Location: Hoima District, Uganda, East Africa
Goal: To conserve highly threatened chimpanzees living in unprotected habitat alongside rural farmers in Uganda, and to identify ways for sustainable human-wildlife co-existence outside of protected areas
Actions: Monitoring the local chimpanzee populations; helping local people by providing alternatives to deforestation; investing in children’s education; supporting alternative livelihoods; establishing an extensive tree planting program; improving local people’s quality of life; improving local understanding and tolerance of chimpanzees
Great apes outside of protected areas are often ignored by research and conservation. In western Uganda’s Hoima District, wild chimpanzees (Pan troglodytes schweinfurthii) survive in shrinking fragments of forest on agricultural land around villages. These small forests, which occur along rivers and swamps, are owned by local households and have no formal protection. However, the region has strong conservation value as a corridor linking the major chimpanzee populations in two large protected areas (Budongo and Bugoma Forest Reserves, each home to >500 chimpanzees), which are separated by 50 km. About 300 chimpanzees live in the unprotected habitat of the intervening Hoima corridor. This population comprises at least 10 resident chimpanzee communities, in an area of about 800 km2. They are under immediate threat from habitat loss resulting from widespread logging and habitat conversion to farmland, as impoverished local villagers seek to support their families through timber and farming. One site in the district, Bulindi, lost 80% of its forests between 2007 and 2014. Habitat loss has also led to escalating levels of conflict, such as crop raiding, between villagers and chimpanzees.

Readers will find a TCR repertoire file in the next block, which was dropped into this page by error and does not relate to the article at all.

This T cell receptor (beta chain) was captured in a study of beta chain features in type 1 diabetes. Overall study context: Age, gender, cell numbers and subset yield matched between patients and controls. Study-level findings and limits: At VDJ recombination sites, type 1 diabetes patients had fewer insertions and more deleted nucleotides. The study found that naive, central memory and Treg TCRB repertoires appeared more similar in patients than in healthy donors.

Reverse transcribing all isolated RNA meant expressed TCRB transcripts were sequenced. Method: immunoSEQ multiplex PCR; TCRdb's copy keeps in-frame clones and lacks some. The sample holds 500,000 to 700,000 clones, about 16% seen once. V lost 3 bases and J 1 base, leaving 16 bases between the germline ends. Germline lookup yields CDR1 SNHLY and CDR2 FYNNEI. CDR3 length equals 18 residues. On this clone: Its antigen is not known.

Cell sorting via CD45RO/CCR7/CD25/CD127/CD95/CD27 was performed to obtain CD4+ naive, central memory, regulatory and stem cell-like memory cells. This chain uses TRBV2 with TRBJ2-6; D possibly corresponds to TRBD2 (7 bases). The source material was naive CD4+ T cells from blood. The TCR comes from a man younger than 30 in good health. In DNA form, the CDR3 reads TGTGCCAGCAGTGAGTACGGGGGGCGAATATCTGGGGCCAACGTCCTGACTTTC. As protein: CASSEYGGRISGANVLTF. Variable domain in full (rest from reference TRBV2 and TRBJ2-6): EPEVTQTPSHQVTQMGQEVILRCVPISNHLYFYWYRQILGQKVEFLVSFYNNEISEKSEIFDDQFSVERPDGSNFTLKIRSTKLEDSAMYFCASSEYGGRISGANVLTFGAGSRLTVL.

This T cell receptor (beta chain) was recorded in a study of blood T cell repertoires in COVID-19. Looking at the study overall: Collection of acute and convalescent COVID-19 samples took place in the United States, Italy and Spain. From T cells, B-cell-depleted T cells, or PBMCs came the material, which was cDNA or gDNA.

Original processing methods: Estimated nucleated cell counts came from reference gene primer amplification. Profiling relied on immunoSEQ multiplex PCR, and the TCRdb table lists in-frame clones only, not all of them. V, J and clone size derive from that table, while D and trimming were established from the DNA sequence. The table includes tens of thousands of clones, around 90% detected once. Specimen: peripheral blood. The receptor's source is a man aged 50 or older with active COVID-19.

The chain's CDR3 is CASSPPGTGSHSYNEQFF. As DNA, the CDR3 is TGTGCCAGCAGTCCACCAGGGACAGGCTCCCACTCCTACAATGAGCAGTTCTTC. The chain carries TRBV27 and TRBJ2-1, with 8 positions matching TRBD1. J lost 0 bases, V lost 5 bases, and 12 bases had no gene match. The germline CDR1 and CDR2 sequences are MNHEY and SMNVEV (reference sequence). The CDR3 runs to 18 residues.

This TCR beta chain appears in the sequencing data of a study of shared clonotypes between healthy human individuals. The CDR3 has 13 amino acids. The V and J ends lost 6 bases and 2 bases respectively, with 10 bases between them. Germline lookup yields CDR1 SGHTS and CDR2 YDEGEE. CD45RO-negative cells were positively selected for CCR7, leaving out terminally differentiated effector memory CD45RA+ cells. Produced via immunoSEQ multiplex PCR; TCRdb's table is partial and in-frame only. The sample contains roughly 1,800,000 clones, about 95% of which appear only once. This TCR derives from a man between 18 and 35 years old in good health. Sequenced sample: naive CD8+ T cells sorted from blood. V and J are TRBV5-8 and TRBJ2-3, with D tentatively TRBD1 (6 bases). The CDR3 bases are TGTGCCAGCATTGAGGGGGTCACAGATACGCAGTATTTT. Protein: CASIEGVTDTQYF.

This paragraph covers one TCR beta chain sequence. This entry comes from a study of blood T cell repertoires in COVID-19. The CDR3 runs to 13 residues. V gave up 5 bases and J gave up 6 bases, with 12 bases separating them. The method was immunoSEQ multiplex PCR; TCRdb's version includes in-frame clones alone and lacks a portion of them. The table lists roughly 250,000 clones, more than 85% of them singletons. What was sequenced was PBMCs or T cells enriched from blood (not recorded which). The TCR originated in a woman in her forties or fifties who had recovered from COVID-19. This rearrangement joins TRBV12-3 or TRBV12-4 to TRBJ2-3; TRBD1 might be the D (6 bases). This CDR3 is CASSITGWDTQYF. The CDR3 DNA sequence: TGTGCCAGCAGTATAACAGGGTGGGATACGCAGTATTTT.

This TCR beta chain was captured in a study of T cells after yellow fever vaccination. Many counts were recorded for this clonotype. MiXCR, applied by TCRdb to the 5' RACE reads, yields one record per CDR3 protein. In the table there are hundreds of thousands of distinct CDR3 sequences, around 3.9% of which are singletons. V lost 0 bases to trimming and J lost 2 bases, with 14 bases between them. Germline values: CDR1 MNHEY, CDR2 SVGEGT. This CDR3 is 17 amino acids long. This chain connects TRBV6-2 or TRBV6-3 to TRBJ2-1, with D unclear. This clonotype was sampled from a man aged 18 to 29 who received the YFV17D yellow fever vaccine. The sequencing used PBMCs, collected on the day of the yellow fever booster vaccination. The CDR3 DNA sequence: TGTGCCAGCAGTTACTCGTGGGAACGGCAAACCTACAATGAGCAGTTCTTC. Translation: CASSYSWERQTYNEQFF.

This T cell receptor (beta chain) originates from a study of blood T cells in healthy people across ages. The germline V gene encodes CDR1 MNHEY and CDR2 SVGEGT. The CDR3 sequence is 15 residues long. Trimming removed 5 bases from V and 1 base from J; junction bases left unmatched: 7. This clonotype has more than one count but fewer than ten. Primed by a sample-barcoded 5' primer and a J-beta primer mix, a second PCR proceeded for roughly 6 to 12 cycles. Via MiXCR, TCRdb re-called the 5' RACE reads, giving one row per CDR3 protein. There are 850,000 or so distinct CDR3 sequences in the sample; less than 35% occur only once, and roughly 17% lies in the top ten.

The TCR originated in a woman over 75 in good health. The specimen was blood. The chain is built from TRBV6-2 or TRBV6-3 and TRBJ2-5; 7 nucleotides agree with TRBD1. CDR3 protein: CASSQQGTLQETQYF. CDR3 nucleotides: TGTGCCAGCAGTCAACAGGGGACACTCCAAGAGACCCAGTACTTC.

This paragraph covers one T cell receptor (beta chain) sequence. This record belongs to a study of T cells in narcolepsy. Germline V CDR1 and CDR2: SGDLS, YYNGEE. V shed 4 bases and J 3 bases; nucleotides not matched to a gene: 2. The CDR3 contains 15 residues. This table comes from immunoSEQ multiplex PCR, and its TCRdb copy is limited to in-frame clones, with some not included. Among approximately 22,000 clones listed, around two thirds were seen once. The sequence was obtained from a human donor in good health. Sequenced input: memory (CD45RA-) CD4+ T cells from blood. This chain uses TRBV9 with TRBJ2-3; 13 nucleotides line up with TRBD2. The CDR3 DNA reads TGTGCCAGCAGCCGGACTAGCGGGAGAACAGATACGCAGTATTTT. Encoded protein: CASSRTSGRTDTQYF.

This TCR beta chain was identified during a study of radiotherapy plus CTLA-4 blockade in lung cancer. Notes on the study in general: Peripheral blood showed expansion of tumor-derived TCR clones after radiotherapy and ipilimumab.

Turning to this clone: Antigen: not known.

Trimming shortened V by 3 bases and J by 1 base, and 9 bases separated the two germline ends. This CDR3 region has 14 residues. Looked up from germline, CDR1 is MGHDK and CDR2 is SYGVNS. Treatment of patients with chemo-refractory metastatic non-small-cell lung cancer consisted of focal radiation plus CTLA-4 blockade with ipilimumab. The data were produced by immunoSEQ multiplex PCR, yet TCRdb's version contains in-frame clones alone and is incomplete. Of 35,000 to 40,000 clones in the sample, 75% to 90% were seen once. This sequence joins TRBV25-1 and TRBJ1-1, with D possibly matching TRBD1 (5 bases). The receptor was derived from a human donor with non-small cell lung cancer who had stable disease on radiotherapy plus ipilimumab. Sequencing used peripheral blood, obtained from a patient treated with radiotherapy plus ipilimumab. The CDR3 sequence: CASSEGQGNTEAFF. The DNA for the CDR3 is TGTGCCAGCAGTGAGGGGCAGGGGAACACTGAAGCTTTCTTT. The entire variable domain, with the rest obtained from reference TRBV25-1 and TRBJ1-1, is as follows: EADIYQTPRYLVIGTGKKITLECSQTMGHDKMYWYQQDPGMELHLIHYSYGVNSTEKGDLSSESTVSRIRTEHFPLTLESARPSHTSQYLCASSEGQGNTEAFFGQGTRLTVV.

BCCP was established in 2015 in response to this urgent situation. The immediate goal of the project is to preserve chimpanzee habitat in Bulindi by halting deforestation, and the broader goal is to conserve chimpanzees throughout Hoima and facilitate long-term human-wildlife co-existence in the region. Following success in Bulindi – including a halt in deforestation, a natural regeneration of remaining forests, and a greater local tolerance of chimps – the project expanded in 2017 to two new sites. BCCP aims to expand even further this year, to two additional sites in Hoima with resident chimpanzees.